The ice and snow up North drove college football down among the flowering palms last week, where it ended the 1970 regular season not with a whimper, but with a bang. LOUISIANA STATE, like TEXAS earlier in the day (page 20), won a conference title and a bowl invitation by routing supposedly stiff opposition. With a 61-17 defeat of Mississippi and sore-armed Archie Manning behind them, the Southeastern Conference champions now face unbeaten Nebraska in the Orange Bowl. The Tigers returned three punts for touchdowns, including two of 73 and 61 yards by Tommy Casanova. Another bowl-bound team, TENNESSEE, won its ninth straight by defeating UCLA 28-17 as Quarterback Bobby Scott set Volunteer records for career total offense, career pass offense and season pass offense. ARIZONA STATE fumbled five times, twice on the one, but still edged Arizona 10-6 to finish unbeaten at 10-0. HOUSTON had no trouble with Miami, winning 36-3 as Elmo Wright caught his 34th career TD pass, second on the alltime list.
GOLF—Tour rabbit BILL GARRETT of Amarillo, Texas won the Coral Springs Open by one stroke over Bob Murphy. Garrett's final-round 69 gave him a 72-hole score of 272, 12 under par.
HOCKEY—With flashing skates and fists to match, NHL division leaders Boston and Chicago resumed their bitter rivalry, the Black Hawks winning 4-3 to extend their unbeaten home streak to 13 games. Chicago picked up two other wins during the week against Los Angeles and Minnesota, while second-place St. Louis lost two of three. The slipping Blues were beaten by New York 4-2 as the Rangers kept the East Division close with other victories over Pittsburgh and Toronto, the latter a 1-0 shutout. The Canadiens welcomed new Coach Al Mac Neil by defeating St. Louis 6-3 but remained well back. Veteran Frank Mahovlich brightened Detroit's week by joining teammates Gordie Howe and Alex Delvecchio as 400-goal scorers.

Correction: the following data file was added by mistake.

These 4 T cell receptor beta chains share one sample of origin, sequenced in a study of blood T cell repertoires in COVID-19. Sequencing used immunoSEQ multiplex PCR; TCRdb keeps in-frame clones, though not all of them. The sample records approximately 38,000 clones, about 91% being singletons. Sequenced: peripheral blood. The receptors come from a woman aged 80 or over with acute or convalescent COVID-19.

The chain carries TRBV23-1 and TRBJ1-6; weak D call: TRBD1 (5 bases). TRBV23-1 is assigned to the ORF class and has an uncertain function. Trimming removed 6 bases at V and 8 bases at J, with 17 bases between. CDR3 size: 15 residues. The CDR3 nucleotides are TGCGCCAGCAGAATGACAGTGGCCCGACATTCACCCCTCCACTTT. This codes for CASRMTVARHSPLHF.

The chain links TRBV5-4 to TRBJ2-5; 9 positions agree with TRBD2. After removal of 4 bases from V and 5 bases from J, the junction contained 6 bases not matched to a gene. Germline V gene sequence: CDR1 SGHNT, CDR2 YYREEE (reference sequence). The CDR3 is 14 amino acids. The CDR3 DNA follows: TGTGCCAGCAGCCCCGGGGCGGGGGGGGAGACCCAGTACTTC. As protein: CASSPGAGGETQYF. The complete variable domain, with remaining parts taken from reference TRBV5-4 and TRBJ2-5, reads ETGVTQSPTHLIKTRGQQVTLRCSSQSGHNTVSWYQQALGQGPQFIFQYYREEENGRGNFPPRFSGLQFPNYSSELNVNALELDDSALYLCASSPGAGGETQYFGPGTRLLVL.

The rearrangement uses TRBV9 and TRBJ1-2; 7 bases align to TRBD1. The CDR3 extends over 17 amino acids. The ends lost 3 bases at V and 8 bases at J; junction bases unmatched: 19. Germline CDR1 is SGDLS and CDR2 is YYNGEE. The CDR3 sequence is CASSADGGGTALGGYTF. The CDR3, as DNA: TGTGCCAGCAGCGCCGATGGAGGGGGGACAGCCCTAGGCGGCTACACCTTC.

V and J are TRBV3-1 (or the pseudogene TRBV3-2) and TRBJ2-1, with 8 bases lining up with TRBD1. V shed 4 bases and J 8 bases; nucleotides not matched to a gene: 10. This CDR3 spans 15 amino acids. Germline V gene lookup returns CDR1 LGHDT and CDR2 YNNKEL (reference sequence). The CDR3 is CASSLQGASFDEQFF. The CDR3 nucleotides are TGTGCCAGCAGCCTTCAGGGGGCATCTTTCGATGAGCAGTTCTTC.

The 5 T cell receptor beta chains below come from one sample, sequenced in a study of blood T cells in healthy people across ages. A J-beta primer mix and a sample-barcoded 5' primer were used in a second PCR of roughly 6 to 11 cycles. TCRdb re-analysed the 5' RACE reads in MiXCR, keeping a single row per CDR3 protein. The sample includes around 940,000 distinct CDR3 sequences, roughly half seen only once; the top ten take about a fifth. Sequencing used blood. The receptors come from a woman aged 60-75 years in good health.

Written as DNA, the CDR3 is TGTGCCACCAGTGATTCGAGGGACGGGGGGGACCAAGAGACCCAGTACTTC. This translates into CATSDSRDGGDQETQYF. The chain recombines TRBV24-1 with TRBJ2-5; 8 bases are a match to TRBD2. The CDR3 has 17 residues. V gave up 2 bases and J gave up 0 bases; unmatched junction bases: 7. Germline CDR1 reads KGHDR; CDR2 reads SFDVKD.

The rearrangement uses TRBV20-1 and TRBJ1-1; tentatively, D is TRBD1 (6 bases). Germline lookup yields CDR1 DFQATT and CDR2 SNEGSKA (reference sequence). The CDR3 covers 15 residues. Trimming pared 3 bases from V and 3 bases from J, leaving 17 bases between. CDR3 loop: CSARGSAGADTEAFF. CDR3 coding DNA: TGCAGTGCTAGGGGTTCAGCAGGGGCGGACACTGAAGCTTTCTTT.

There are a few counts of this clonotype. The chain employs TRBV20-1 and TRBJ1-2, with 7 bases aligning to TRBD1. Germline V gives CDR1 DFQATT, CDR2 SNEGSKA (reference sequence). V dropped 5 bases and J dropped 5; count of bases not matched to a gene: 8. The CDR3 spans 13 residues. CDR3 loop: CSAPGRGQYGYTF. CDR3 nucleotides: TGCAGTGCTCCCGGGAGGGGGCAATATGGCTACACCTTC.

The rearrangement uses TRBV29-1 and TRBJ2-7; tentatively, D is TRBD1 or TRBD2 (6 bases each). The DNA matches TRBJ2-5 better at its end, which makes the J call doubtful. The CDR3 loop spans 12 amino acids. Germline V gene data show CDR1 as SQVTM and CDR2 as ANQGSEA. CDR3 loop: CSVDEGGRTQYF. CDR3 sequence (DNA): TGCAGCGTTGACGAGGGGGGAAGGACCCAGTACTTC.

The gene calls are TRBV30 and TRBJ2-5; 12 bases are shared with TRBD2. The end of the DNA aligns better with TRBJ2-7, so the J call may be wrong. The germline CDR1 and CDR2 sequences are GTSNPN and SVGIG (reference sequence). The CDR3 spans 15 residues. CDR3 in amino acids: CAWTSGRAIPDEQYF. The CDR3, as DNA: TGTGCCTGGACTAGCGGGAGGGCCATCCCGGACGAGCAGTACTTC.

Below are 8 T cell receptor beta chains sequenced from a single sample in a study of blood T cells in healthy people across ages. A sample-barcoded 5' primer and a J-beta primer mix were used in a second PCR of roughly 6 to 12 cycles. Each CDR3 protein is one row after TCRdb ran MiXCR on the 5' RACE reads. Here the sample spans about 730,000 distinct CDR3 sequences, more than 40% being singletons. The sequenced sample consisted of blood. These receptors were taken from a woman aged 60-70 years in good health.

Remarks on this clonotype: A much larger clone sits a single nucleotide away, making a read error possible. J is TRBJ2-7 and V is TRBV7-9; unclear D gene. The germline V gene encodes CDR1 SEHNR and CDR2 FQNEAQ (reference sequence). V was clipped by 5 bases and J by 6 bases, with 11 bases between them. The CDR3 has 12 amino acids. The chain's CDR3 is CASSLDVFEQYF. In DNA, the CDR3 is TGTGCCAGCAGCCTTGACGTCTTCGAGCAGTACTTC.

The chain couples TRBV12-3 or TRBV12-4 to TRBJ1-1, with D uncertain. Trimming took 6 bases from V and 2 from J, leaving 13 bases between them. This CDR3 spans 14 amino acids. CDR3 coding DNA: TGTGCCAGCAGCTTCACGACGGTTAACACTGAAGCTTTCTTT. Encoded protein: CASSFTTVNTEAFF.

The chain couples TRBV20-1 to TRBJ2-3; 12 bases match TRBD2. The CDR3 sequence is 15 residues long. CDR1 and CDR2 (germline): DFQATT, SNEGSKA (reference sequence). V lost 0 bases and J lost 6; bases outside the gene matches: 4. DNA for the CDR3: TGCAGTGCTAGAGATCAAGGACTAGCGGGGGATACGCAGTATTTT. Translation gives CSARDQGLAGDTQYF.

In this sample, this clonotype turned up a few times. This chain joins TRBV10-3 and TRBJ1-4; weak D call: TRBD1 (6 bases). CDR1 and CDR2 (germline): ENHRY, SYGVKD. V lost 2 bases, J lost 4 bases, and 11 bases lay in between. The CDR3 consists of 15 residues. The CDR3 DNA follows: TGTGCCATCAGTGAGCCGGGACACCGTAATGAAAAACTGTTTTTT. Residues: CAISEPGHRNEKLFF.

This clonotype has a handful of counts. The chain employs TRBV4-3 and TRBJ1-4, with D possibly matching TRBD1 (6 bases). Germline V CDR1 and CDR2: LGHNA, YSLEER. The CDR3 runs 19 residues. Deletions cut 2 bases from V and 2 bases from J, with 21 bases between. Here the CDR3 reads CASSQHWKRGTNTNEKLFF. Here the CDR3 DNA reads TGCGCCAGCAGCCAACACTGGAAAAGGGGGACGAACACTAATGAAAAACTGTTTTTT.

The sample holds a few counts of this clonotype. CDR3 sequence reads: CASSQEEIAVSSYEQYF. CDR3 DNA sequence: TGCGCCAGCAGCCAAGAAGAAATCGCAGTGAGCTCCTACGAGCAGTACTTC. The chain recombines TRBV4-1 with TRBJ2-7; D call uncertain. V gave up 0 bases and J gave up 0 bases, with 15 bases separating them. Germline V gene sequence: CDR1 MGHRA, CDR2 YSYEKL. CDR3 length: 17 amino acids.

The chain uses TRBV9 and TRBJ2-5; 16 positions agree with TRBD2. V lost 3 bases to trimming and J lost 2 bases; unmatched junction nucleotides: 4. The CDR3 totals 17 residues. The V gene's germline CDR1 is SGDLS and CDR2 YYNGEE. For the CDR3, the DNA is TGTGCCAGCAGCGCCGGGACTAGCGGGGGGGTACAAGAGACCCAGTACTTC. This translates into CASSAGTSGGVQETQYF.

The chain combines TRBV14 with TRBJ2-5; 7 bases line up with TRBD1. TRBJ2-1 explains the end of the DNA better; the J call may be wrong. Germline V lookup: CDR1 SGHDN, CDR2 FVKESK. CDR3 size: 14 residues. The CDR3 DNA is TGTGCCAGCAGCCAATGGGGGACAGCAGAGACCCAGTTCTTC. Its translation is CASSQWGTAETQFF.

SOCCER—Defending champion ST. LOUIS UNIVERSITY completed its second straight unbeaten season by defeating UCLA 1-0 in the NCAA finals.
Davis and Elkins of West Virginia took the NAIA title with a pair of third-period goals to down Quincy, Ill. 2-0 in Dunn, N.C.
SPEED SKATING—GREG LEYMAN, John Shof and Jon Lutz won the top three places as the U.S. dominated the small-four event (500, 1,000, 1,500 and 3,000 meters) at the international championships in Innsbruck, Austria. GERHARD ZIMMERMAN of West Germany won the big-four event (500, 1,500, 3,000 and 5,000 meters).
TENNIS—The U.S. Lawn Tennis Association, in a running war with the country's leading women players, named Californians PATTI HOGAN and SHARON WALSH to compete in the Federation Cup next month. Meanwhile a key figure in the women's tennis liberation movement, Billie Jean King, announced she and other stars would embark on an all-women's pro tour next month.
TRACK & FIELD—HEIDE ROSENDAHL of West Germany clipped .2 of a second off the women's world indoor record with an 8.0 timing in the 60-meter hurdles at a meet in West Berlin.
WEIGHT LIFTING—VASILY ALEKSEYEV, a Soviet student, erased all four superheavyweight records by pressing 486.2 pounds, snatching 386.1, clean and jerking 502.7 and totalling 1,375 pounds.
MILEPOSTS—APPROVED: For competition in next year's Canadian-American Challenge Cup series, Jim Hall's controversial Chaparral 2J "vacuum cleaner" car.